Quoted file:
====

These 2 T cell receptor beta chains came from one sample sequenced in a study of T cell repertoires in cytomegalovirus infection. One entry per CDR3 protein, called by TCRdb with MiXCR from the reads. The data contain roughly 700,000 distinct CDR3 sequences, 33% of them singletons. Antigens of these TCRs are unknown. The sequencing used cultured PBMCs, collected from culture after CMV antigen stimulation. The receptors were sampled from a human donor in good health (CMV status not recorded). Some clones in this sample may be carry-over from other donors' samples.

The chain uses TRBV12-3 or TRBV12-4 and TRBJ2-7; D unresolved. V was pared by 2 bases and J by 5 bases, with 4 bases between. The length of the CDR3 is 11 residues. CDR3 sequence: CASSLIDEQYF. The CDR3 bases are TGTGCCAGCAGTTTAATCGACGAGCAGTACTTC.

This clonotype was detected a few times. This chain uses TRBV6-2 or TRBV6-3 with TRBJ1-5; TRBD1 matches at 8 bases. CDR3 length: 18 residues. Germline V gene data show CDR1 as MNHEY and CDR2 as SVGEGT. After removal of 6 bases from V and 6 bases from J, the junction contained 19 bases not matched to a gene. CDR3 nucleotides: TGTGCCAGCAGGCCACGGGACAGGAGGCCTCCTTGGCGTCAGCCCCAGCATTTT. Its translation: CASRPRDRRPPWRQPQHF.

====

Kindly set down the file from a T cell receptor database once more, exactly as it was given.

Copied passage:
These 2 T cell receptor beta chains came from one sample sequenced in a study of T cell repertoires in cytomegalovirus infection. One entry per CDR3 protein, called by TCRdb with MiXCR from the reads. The data contain roughly 700,000 distinct CDR3 sequences, 33% of them singletons. Antigens of these TCRs are unknown. The sequencing used cultured PBMCs, collected from culture after CMV antigen stimulation. The receptors were sampled from a human donor in good health (CMV status not recorded). Some clones in this sample may be carry-over from other donors' samples.

The chain uses TRBV12-3 or TRBV12-4 and TRBJ2-7; D unresolved. V was pared by 2 bases and J by 5 bases, with 4 bases between. The length of the CDR3 is 11 residues. CDR3 sequence: CASSLIDEQYF. The CDR3 bases are TGTGCCAGCAGTTTAATCGACGAGCAGTACTTC.

This clonotype was detected a few times. This chain uses TRBV6-2 or TRBV6-3 with TRBJ1-5; TRBD1 matches at 8 bases. CDR3 length: 18 residues. Germline V gene data show CDR1 as MNHEY and CDR2 as SVGEGT. After removal of 6 bases from V and 6 bases from J, the junction contained 19 bases not matched to a gene. CDR3 nucleotides: TGTGCCAGCAGGCCACGGGACAGGAGGCCTCCTTGGCGTCAGCCCCAGCATTTT. Its translation: CASRPRDRRPPWRQPQHF.